Call it the Five Percent Plan.
The Observer has learned that all Condé Nast publishers and editors have been told they have to cut their staffs by 5 percent and their budgets by 5 percent within weeks, according to five Condé Nast sources.
It will affect every title, including the company’s most successful: The New Yorker, Vanity Fair, Wired, Glamour and down the line.
The plan is not just a 5 percent overall spending reduction but rather two distinct 5 percent cuts for each title, guaranteeing that titles cannot meet the goal without cutting staff.
First, each book will have to cut 5 percent of its payroll. They can do this through laying off staff or eliminating open and unfilled positions or a combination of the two.
Second, each book will have to cut 5 percent from its non-payroll budget lines: travel and expenses, meals, freelancers, etc.
This will be performed for each title twice over: once for the business side of each title and once for the editorial side.
Two weeks ago, Condé Nast CEO Chuck Townsend informed reps of all 26 titles that there would be a "hiring chill" companywide. But with several outside titles folding (Radar! CosmoGirl! 02138!) and with the ad market looking only worse, Condé Nast execs have taken the extra step of quietly informing publishers and editors that they’ll have to take a more drastic move.
"The 5 percent figure was an evolution from that," said one Condé Nast source. "The number of open positions when they announced that was about 5 percent of the company. It became clear it had to be done on a more systematic basis."
One magazine appears to be in line for even larger budgetary overhaul. Executives are still figuring out what to do with Men’s Vogue, and options have run the gamut, including the possibility of folding it.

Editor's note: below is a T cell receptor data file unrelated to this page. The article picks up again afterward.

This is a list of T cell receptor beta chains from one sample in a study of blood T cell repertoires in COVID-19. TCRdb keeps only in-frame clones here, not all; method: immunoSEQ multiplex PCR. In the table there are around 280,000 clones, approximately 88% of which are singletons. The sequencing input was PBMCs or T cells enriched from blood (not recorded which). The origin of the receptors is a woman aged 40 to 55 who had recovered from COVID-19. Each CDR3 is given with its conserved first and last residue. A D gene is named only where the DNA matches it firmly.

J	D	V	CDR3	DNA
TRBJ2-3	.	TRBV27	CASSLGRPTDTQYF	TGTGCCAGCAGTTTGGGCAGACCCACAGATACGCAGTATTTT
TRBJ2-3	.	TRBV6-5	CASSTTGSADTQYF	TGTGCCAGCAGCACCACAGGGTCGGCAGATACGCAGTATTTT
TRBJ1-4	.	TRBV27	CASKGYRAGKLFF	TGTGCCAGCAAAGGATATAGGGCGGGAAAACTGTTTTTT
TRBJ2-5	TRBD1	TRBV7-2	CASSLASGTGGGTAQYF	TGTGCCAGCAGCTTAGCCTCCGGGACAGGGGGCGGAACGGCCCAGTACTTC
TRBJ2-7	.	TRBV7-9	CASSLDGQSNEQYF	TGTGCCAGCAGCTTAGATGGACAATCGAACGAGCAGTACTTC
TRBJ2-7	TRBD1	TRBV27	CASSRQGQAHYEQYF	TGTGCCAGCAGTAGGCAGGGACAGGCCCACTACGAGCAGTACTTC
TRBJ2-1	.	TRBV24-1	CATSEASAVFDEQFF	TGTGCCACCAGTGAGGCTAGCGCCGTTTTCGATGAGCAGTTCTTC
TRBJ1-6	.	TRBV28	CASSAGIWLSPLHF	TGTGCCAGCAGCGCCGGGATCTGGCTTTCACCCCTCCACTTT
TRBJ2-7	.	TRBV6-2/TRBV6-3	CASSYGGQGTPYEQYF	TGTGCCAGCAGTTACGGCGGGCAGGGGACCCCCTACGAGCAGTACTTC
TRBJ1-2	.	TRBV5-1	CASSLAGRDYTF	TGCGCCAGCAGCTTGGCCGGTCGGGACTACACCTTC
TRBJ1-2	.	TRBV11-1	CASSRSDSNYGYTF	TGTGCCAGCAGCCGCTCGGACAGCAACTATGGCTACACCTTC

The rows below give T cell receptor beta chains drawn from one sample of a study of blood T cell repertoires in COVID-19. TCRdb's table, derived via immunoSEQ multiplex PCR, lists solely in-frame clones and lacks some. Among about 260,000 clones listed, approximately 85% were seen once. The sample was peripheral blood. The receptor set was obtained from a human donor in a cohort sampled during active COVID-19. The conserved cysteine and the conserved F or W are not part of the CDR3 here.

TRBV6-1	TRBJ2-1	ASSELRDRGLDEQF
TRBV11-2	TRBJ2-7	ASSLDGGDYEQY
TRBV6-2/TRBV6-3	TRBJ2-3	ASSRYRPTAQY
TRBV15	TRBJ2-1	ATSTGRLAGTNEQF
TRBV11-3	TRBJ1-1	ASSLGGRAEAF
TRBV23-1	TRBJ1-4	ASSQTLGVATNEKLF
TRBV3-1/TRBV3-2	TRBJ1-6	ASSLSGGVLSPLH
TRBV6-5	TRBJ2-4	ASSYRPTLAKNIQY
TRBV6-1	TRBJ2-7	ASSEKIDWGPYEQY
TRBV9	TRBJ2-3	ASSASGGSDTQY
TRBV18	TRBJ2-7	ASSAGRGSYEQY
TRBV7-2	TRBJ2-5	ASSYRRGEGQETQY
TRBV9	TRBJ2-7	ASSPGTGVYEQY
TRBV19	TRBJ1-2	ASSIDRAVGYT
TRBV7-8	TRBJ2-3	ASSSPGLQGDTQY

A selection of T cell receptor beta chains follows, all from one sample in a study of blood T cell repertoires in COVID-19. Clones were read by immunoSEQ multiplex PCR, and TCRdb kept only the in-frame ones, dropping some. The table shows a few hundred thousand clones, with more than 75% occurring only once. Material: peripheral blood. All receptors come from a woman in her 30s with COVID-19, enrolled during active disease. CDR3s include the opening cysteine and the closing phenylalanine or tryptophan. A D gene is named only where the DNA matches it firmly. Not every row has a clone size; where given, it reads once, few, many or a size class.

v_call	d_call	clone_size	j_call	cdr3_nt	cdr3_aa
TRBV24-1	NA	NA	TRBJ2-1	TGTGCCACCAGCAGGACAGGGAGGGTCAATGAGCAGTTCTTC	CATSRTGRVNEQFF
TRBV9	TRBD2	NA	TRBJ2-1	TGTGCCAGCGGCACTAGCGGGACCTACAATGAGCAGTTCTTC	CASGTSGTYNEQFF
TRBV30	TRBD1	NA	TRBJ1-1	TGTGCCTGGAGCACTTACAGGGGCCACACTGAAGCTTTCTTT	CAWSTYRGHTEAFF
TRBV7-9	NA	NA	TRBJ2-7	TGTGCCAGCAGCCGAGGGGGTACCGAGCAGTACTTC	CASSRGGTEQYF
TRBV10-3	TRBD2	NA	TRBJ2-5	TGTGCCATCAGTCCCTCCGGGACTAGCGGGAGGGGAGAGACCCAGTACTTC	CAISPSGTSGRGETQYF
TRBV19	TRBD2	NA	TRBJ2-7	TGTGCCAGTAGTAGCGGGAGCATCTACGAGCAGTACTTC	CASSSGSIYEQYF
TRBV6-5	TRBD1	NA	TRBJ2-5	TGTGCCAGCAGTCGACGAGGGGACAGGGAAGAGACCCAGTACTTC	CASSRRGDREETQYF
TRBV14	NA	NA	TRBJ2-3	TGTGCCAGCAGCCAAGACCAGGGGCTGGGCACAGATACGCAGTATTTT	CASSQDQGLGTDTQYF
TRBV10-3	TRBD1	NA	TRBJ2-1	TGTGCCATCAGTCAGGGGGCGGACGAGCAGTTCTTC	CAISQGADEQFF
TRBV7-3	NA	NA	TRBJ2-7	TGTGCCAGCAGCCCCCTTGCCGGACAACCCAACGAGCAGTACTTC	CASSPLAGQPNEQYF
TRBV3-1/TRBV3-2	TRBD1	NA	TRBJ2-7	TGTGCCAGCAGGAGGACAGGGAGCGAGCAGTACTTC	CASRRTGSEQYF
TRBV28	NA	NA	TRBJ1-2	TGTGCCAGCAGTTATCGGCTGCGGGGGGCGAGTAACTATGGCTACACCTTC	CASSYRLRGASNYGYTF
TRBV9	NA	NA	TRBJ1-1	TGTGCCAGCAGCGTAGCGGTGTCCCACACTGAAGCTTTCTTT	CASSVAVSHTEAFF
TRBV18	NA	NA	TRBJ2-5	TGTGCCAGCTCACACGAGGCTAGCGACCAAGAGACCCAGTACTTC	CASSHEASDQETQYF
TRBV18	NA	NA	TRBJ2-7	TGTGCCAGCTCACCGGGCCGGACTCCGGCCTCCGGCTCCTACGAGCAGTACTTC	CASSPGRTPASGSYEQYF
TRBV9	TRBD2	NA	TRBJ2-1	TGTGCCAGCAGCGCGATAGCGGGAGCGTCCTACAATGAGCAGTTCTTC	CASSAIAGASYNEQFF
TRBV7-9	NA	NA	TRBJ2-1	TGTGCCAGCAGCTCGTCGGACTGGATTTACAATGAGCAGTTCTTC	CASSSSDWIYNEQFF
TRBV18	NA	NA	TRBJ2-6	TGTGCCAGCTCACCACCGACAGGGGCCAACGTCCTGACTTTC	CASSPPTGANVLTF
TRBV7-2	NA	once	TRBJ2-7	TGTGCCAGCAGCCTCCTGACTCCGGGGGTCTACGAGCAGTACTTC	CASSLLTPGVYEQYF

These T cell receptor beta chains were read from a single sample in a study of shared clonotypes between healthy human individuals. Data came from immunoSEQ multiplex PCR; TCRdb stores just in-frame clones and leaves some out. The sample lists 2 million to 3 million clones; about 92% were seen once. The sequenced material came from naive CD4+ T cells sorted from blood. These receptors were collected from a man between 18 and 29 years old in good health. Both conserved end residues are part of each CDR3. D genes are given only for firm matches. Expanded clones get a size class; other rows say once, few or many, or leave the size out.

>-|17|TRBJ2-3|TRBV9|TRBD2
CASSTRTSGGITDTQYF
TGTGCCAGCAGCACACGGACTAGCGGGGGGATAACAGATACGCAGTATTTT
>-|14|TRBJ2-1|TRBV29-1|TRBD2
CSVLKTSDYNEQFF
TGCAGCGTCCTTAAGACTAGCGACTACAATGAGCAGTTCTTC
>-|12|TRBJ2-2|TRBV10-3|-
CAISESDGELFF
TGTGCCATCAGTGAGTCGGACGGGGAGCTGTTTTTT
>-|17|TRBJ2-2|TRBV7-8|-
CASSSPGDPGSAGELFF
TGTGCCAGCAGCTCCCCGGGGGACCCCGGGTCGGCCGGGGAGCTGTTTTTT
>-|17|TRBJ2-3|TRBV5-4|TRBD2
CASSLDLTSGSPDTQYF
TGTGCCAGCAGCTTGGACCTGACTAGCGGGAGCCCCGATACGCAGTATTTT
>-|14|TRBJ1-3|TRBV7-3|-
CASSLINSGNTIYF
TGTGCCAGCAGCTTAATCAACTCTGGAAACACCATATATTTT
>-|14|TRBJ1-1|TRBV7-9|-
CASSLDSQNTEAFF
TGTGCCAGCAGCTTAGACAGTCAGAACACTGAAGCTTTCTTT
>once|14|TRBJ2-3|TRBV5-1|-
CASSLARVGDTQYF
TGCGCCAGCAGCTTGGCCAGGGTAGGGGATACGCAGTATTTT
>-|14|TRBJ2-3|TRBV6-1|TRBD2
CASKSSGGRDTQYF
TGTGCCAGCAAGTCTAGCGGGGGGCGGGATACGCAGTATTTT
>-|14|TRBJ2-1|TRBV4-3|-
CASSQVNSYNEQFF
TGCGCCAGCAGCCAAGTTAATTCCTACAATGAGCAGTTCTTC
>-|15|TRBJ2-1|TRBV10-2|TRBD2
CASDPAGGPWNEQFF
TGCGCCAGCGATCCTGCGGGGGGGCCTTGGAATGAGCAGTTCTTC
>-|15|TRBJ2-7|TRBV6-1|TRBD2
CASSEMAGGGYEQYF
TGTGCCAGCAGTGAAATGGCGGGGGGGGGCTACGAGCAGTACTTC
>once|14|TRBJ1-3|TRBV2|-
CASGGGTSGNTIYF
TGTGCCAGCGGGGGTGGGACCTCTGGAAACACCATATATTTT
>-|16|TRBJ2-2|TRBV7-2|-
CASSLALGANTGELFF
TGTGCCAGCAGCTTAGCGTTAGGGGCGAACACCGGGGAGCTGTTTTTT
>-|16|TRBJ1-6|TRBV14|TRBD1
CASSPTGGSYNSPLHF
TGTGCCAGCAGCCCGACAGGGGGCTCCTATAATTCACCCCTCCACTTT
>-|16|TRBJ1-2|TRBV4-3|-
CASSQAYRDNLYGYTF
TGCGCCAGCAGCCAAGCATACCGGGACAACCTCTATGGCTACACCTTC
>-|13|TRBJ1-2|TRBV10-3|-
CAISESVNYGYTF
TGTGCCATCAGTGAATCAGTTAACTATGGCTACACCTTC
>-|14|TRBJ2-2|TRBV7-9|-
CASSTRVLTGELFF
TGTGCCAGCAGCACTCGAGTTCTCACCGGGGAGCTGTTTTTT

One Condé Nast source said that it’s likely that the magazine will scale back from publishing 10 issues a year to running only twice a year and it will give up its entire ad sales staff, with Vogue business staff handling the work. Update, 1:20 p.m.: Confirmed: Men’s Vogue ‘Absorbed’ Into Vogue; Will Publish Only Twice a Year.
"It’ll be a small, small, small version of what it is," said a 4 Times Square source. "And the small version will exist for nothing more than for Anna to save face."
Our source, of course, is referring to Anna Wintour, the editor of Vogue and editorial director of the three-year-old Men’s Vogue.
The writing has been on the wall for some time at Men’s Vogue. Just take a flip through the October issue—the Obama cover—and you’ll find that ads are light, and the ones that exist are largely of one category: There are at least a dozen ads for watches.
"When you rely on your ad base in just one category, that’s a real sign of danger," said one source. "All their eggs are in that one basket and it’s just not sustainable."
When we asked a Condé Nast spokeswoman about the companywide cutbacks and the future of Men’s Vogue, she wrote in an e-mail, "At this time we have nothing to say."
There has been no "freak-out memo" like the one Time Inc.’s Ann Moore was forced to send out Monday evening in advance of 600 job cuts companywide*. But then, Condé Nast does not have to demonstrate fiscal tight-fistedness to shareholders.
Which makes this broad-based companywide policy something unexpected coming from the Newhouses, the family that owns the company, and, in turn, a sign of just how bad things have gotten in the industry.
The long-running Condé Nast philosophy, many have noted, has been to place the burden of severe cutbacks on titles performing least well, and let the great performers run free. That means you, David Remnick, Graydon Carter!
But not today.
"This has a little more urgency on some level," said a source.
* Update, 1:20 p.m.: Ms. Moore’s memo did not announce 600 job cuts; it was sent as news of the cuts was released.
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